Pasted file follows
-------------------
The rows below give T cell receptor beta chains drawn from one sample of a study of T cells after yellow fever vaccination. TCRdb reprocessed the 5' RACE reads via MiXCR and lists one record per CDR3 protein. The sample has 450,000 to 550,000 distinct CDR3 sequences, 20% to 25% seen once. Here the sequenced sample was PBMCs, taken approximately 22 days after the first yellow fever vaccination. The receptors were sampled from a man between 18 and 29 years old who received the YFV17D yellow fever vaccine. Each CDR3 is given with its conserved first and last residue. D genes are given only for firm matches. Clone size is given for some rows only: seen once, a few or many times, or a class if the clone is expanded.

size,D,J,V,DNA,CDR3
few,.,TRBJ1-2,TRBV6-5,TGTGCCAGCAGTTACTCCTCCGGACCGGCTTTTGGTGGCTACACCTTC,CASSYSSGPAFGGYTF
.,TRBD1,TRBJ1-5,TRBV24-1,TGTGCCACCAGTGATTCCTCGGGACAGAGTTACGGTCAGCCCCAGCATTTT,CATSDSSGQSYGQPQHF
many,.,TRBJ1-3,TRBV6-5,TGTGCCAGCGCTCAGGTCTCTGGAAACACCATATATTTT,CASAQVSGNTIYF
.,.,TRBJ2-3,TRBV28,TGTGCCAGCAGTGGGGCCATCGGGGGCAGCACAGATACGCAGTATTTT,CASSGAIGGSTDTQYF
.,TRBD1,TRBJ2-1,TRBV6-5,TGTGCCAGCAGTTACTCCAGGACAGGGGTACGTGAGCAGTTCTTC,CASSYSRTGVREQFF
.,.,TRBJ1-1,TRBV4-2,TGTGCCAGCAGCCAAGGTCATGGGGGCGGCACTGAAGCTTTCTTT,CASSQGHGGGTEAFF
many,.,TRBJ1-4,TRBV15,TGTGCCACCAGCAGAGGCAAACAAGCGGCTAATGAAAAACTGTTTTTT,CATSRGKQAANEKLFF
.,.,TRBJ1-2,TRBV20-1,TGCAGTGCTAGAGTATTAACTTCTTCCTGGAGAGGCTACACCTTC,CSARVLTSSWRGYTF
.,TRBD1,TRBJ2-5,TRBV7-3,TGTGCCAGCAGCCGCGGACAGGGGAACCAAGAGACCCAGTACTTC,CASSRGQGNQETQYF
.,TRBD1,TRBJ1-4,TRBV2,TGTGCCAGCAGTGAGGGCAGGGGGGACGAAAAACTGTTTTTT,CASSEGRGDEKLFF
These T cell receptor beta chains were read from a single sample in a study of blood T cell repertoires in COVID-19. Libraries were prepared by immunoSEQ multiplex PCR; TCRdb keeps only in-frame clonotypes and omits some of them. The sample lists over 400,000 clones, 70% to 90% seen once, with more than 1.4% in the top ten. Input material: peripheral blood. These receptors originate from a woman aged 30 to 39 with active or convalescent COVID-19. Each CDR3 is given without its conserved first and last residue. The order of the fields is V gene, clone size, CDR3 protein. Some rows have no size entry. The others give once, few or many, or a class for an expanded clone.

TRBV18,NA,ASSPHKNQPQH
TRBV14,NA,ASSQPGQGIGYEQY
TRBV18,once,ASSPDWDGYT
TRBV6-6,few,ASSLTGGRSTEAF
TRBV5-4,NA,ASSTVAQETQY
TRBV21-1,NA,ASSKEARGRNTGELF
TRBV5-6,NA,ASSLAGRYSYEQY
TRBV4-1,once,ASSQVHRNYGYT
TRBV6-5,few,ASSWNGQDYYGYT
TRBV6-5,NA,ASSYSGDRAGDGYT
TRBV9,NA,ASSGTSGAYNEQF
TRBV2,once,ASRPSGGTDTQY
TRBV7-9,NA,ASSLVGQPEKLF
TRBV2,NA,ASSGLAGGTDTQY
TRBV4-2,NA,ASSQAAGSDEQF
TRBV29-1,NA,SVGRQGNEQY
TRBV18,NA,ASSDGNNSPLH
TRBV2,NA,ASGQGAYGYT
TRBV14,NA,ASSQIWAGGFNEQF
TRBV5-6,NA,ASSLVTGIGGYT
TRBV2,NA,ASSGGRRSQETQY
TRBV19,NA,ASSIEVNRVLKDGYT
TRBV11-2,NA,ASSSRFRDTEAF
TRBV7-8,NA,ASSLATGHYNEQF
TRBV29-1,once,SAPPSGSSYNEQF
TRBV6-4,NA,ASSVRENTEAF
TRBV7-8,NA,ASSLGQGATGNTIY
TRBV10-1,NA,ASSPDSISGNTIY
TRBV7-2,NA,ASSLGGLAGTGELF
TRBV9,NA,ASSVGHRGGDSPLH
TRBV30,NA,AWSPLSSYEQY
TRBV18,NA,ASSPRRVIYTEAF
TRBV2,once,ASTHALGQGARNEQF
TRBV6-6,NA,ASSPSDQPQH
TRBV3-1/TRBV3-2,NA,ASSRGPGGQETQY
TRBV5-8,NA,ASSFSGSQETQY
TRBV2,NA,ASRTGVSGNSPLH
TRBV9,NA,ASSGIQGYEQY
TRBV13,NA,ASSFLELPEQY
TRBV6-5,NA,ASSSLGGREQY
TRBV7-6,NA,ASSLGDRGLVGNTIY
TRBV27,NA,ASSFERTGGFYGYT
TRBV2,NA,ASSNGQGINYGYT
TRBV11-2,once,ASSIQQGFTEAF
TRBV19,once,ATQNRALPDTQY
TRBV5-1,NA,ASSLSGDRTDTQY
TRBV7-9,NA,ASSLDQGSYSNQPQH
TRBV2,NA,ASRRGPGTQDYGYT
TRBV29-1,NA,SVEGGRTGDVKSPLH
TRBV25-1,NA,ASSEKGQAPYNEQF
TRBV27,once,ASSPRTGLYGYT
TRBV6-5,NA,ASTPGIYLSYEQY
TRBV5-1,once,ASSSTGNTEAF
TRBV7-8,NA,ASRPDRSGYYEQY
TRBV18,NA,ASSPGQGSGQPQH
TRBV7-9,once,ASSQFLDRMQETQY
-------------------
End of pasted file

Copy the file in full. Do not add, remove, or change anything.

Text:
The rows below give T cell receptor beta chains drawn from one sample of a study of T cells after yellow fever vaccination. TCRdb reprocessed the 5' RACE reads via MiXCR and lists one record per CDR3 protein. The sample has 450,000 to 550,000 distinct CDR3 sequences, 20% to 25% seen once. Here the sequenced sample was PBMCs, taken approximately 22 days after the first yellow fever vaccination. The receptors were sampled from a man between 18 and 29 years old who received the YFV17D yellow fever vaccine. Each CDR3 is given with its conserved first and last residue. D genes are given only for firm matches. Clone size is given for some rows only: seen once, a few or many times, or a class if the clone is expanded.

size,D,J,V,DNA,CDR3
few,.,TRBJ1-2,TRBV6-5,TGTGCCAGCAGTTACTCCTCCGGACCGGCTTTTGGTGGCTACACCTTC,CASSYSSGPAFGGYTF
.,TRBD1,TRBJ1-5,TRBV24-1,TGTGCCACCAGTGATTCCTCGGGACAGAGTTACGGTCAGCCCCAGCATTTT,CATSDSSGQSYGQPQHF
many,.,TRBJ1-3,TRBV6-5,TGTGCCAGCGCTCAGGTCTCTGGAAACACCATATATTTT,CASAQVSGNTIYF
.,.,TRBJ2-3,TRBV28,TGTGCCAGCAGTGGGGCCATCGGGGGCAGCACAGATACGCAGTATTTT,CASSGAIGGSTDTQYF
.,TRBD1,TRBJ2-1,TRBV6-5,TGTGCCAGCAGTTACTCCAGGACAGGGGTACGTGAGCAGTTCTTC,CASSYSRTGVREQFF
.,.,TRBJ1-1,TRBV4-2,TGTGCCAGCAGCCAAGGTCATGGGGGCGGCACTGAAGCTTTCTTT,CASSQGHGGGTEAFF
many,.,TRBJ1-4,TRBV15,TGTGCCACCAGCAGAGGCAAACAAGCGGCTAATGAAAAACTGTTTTTT,CATSRGKQAANEKLFF
.,.,TRBJ1-2,TRBV20-1,TGCAGTGCTAGAGTATTAACTTCTTCCTGGAGAGGCTACACCTTC,CSARVLTSSWRGYTF
.,TRBD1,TRBJ2-5,TRBV7-3,TGTGCCAGCAGCCGCGGACAGGGGAACCAAGAGACCCAGTACTTC,CASSRGQGNQETQYF
.,TRBD1,TRBJ1-4,TRBV2,TGTGCCAGCAGTGAGGGCAGGGGGGACGAAAAACTGTTTTTT,CASSEGRGDEKLFF
These T cell receptor beta chains were read from a single sample in a study of blood T cell repertoires in COVID-19. Libraries were prepared by immunoSEQ multiplex PCR; TCRdb keeps only in-frame clonotypes and omits some of them. The sample lists over 400,000 clones, 70% to 90% seen once, with more than 1.4% in the top ten. Input material: peripheral blood. These receptors originate from a woman aged 30 to 39 with active or convalescent COVID-19. Each CDR3 is given without its conserved first and last residue. The order of the fields is V gene, clone size, CDR3 protein. Some rows have no size entry. The others give once, few or many, or a class for an expanded clone.

TRBV18,NA,ASSPHKNQPQH
TRBV14,NA,ASSQPGQGIGYEQY
TRBV18,once,ASSPDWDGYT
TRBV6-6,few,ASSLTGGRSTEAF
TRBV5-4,NA,ASSTVAQETQY
TRBV21-1,NA,ASSKEARGRNTGELF
TRBV5-6,NA,ASSLAGRYSYEQY
TRBV4-1,once,ASSQVHRNYGYT
TRBV6-5,few,ASSWNGQDYYGYT
TRBV6-5,NA,ASSYSGDRAGDGYT
TRBV9,NA,ASSGTSGAYNEQF
TRBV2,once,ASRPSGGTDTQY
TRBV7-9,NA,ASSLVGQPEKLF
TRBV2,NA,ASSGLAGGTDTQY
TRBV4-2,NA,ASSQAAGSDEQF
TRBV29-1,NA,SVGRQGNEQY
TRBV18,NA,ASSDGNNSPLH
TRBV2,NA,ASGQGAYGYT
TRBV14,NA,ASSQIWAGGFNEQF
TRBV5-6,NA,ASSLVTGIGGYT
TRBV2,NA,ASSGGRRSQETQY
TRBV19,NA,ASSIEVNRVLKDGYT
TRBV11-2,NA,ASSSRFRDTEAF
TRBV7-8,NA,ASSLATGHYNEQF
TRBV29-1,once,SAPPSGSSYNEQF
TRBV6-4,NA,ASSVRENTEAF
TRBV7-8,NA,ASSLGQGATGNTIY
TRBV10-1,NA,ASSPDSISGNTIY
TRBV7-2,NA,ASSLGGLAGTGELF
TRBV9,NA,ASSVGHRGGDSPLH
TRBV30,NA,AWSPLSSYEQY
TRBV18,NA,ASSPRRVIYTEAF
TRBV2,once,ASTHALGQGARNEQF
TRBV6-6,NA,ASSPSDQPQH
TRBV3-1/TRBV3-2,NA,ASSRGPGGQETQY
TRBV5-8,NA,ASSFSGSQETQY
TRBV2,NA,ASRTGVSGNSPLH
TRBV9,NA,ASSGIQGYEQY
TRBV13,NA,ASSFLELPEQY
TRBV6-5,NA,ASSSLGGREQY
TRBV7-6,NA,ASSLGDRGLVGNTIY
TRBV27,NA,ASSFERTGGFYGYT
TRBV2,NA,ASSNGQGINYGYT
TRBV11-2,once,ASSIQQGFTEAF
TRBV19,once,ATQNRALPDTQY
TRBV5-1,NA,ASSLSGDRTDTQY
TRBV7-9,NA,ASSLDQGSYSNQPQH
TRBV2,NA,ASRRGPGTQDYGYT
TRBV29-1,NA,SVEGGRTGDVKSPLH
TRBV25-1,NA,ASSEKGQAPYNEQF
TRBV27,once,ASSPRTGLYGYT
TRBV6-5,NA,ASTPGIYLSYEQY
TRBV5-1,once,ASSSTGNTEAF
TRBV7-8,NA,ASRPDRSGYYEQY
TRBV18,NA,ASSPGQGSGQPQH
TRBV7-9,once,ASSQFLDRMQETQY